Skip to navigation Skip to content


#IAmScience Gabriela Akrap

#IAmScience Gabriela Akrap

By Erica Overfelt | Bond LSC

Being the youngest person in the lab has opened the eyes of this English, German and Croatian speaking undergrad.

Research was not always on senior Gabriela Akrap’s mind, until Ruthie Angelovici told her to apply for REU (Research Experience for undergrads). Being accepted started two months in Angelovici’s lab this summer that expanded Akrap’s science experience.

Akrap first was intimidated at first since she was younger that others in the lab, but soon came to feel comfortable.

“There’s so much information and so many different projects going on it’s sort of hard to grasp the general idea of what is happening,” Akrap said. “Once I got over that fear, everyone was and is so helpful. I couldn’t pick better people to work with.”

Akrap currently studies Biology and German, but is still exploring what she wants to do in the future. Being in the lab has given her a new perspective on a possible science career.

“It’s so important to get the truth and to get the truth out there,” Akrap said. “I believe in science for the greater good and it’s something I want to be a part of. You meet so many people that will help you with your future, everyone is so friendly in the labs because they love science so much. They pass the passion down to you and you start to have that passion in science.”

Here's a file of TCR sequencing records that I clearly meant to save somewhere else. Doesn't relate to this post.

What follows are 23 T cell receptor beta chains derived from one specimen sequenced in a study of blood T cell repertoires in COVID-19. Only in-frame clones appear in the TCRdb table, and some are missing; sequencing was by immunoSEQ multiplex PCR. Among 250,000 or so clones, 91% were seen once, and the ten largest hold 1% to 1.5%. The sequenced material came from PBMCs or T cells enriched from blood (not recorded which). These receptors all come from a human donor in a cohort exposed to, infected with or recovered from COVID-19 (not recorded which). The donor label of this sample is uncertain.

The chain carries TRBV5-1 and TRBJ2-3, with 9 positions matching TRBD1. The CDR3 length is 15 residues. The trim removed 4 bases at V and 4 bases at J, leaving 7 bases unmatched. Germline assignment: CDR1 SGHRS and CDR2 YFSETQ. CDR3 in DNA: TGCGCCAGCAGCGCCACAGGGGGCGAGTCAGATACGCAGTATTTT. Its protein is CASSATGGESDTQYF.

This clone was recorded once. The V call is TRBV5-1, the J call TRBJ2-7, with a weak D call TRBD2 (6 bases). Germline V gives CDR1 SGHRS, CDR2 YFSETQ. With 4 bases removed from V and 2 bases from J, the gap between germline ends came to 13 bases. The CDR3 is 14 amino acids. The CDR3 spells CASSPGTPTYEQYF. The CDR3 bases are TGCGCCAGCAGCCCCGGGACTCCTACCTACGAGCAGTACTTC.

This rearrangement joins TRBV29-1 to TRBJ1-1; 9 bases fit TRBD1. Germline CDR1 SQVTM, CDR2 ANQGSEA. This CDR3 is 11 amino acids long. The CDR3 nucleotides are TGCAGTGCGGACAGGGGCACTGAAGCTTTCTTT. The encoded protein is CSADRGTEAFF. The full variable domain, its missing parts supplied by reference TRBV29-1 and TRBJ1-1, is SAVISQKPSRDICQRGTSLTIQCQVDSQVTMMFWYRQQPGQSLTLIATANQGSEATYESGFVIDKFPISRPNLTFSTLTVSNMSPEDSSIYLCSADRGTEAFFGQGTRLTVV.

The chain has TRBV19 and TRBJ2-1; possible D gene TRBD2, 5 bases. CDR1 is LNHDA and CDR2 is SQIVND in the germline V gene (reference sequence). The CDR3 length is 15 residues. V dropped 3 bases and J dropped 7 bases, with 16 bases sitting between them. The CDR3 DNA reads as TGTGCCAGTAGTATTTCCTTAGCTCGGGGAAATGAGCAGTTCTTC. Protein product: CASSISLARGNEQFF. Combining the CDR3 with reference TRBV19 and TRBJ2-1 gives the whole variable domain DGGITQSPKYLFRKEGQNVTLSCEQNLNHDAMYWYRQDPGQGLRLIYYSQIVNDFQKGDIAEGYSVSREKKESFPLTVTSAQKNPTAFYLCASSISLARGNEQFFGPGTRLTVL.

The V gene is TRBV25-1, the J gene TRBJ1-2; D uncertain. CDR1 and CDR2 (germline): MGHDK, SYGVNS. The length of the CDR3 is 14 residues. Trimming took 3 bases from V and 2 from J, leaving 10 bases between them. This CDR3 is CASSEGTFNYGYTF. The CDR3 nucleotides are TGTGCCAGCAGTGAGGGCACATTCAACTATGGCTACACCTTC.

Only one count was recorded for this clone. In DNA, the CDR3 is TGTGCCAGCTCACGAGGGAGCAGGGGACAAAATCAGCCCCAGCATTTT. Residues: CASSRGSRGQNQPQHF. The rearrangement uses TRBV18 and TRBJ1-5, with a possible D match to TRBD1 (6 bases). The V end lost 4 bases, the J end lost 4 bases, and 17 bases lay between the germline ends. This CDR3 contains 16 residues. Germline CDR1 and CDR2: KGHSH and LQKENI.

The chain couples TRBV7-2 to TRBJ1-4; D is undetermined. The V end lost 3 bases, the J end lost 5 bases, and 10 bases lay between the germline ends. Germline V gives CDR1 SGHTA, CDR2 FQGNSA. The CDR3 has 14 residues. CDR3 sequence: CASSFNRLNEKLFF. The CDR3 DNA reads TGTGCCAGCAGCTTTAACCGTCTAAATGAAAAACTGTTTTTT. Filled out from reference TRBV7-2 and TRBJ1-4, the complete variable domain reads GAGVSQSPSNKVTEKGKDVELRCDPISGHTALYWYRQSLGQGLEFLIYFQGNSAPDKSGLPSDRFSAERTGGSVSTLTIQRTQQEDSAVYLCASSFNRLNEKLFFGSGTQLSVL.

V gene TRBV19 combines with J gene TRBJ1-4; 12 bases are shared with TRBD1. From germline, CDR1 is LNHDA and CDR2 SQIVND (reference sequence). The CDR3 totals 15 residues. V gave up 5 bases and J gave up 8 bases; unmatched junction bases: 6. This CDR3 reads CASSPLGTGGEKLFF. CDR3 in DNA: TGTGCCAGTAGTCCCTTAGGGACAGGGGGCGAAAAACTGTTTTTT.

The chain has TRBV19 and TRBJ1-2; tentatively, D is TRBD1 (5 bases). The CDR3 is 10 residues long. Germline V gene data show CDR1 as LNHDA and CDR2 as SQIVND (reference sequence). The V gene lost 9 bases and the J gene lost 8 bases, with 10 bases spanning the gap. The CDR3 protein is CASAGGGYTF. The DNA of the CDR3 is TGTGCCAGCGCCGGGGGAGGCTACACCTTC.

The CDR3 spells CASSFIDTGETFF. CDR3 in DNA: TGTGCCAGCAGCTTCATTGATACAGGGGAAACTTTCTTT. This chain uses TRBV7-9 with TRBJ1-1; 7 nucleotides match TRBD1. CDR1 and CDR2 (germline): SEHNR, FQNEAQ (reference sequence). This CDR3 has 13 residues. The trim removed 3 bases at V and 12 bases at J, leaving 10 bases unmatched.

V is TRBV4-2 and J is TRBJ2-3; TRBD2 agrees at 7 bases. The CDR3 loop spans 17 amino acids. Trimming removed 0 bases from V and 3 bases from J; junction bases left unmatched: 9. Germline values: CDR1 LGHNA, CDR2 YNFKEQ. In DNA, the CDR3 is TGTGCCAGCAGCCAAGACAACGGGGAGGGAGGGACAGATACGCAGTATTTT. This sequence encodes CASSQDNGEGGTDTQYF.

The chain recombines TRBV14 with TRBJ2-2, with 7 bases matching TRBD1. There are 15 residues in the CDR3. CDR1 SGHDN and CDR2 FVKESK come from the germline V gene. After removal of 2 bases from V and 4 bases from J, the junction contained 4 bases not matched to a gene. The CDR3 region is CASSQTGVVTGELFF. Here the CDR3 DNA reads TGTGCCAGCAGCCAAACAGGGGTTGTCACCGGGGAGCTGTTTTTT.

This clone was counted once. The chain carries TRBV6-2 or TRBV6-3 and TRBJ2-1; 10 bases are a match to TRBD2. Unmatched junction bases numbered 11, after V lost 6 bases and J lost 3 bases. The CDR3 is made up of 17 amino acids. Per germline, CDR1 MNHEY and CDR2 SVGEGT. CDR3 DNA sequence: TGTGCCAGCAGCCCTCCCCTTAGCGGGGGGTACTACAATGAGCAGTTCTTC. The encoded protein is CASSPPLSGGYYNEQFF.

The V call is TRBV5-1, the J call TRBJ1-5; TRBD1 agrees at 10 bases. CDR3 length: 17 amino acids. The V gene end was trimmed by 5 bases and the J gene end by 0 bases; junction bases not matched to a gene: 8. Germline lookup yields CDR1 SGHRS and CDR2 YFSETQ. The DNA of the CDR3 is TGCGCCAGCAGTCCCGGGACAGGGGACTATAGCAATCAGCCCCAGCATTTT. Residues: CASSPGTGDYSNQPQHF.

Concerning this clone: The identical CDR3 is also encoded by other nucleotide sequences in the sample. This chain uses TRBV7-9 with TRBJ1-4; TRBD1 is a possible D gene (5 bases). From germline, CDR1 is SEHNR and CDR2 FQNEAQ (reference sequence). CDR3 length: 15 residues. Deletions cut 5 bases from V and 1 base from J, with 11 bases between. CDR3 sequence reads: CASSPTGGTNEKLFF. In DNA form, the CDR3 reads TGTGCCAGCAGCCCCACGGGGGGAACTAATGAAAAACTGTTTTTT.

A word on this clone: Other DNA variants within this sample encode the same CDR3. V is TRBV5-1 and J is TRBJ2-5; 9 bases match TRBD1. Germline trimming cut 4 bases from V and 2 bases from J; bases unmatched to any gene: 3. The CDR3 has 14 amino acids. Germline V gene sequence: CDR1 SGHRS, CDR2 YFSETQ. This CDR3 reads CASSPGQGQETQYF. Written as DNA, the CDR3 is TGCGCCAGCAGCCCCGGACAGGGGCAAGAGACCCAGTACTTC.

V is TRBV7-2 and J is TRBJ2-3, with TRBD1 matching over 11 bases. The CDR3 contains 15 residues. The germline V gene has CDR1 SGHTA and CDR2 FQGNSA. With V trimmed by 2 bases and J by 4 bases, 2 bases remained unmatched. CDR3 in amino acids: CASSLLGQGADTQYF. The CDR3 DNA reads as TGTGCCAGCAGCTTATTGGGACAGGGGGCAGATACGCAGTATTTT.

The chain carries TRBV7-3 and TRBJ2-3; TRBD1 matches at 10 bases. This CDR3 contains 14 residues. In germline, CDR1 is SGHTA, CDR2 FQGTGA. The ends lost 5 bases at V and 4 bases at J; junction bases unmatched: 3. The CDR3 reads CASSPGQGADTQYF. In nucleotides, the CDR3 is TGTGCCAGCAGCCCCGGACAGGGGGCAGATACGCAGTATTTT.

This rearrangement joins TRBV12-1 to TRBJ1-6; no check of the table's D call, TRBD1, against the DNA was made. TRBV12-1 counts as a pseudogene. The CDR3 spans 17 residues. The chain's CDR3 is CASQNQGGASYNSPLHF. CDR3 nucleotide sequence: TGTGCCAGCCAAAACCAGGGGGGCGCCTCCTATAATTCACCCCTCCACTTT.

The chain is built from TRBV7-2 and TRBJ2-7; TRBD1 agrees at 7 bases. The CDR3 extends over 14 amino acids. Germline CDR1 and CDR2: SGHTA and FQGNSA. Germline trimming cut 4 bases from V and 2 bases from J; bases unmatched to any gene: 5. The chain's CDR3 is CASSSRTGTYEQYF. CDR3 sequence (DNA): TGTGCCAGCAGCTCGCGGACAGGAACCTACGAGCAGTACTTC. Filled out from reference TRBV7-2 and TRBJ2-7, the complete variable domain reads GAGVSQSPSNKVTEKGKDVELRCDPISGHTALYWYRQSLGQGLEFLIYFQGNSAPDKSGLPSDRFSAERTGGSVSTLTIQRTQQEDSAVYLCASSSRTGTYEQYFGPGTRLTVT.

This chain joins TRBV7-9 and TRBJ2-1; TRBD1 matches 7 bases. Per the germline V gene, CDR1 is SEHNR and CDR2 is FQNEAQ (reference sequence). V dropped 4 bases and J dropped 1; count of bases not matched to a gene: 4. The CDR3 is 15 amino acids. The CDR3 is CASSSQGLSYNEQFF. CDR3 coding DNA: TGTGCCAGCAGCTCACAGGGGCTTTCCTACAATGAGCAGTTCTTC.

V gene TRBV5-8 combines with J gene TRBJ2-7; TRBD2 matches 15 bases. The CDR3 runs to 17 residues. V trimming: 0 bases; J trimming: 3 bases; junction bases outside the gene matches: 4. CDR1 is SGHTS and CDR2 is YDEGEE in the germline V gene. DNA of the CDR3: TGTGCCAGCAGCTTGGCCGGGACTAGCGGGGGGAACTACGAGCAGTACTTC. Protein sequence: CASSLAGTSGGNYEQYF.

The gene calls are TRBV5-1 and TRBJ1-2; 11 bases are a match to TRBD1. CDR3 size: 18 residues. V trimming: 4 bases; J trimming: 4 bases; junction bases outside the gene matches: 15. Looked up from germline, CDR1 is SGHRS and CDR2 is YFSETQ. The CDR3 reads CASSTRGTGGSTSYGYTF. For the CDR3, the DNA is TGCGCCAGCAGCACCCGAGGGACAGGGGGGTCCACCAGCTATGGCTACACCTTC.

Akrap will either pursue med school or graduate school, a choice yet to be made. Akrap has always wanted to be a pediatrician.

“I think kids are so important,” Akrap said. “It’s important to educate the future generation, they are our future.”

The research Akrap does plays into her desire to help others. She is currently studying the amino acid composition in seeds.

“According to the world food program one in three people are malnourished,” Akrap said. “That’s probably due to the fact most of their diet is seeds, and most seeds lack the essential amino acids that you need for your body.”

The goal is to understand the regulation of these amino acids.

“You have 20 amino acids that make up every protein in your body,” Akrap said. “Some people might say they are the building blocks of life. My lab’s overarching goal is to make seeds more nutritious, meaning more nutritious food.”

Akrap wishes to solve the energy crisis as well as the food crisis.

From asking her mom ‘a bajillion questions’ growing up to now, Akrap’s fire for science has been maintained through moments in the lab.

“The cool thing about science is it’s absolute, in the end you can’t argue with facts,” Akrap said. “When I actually got results for the first time I was like this is so cool, science is so neat. A lot of things can go wrong, but once it actually works you have that little eureka moment.”

Article originally published on Decoding Science.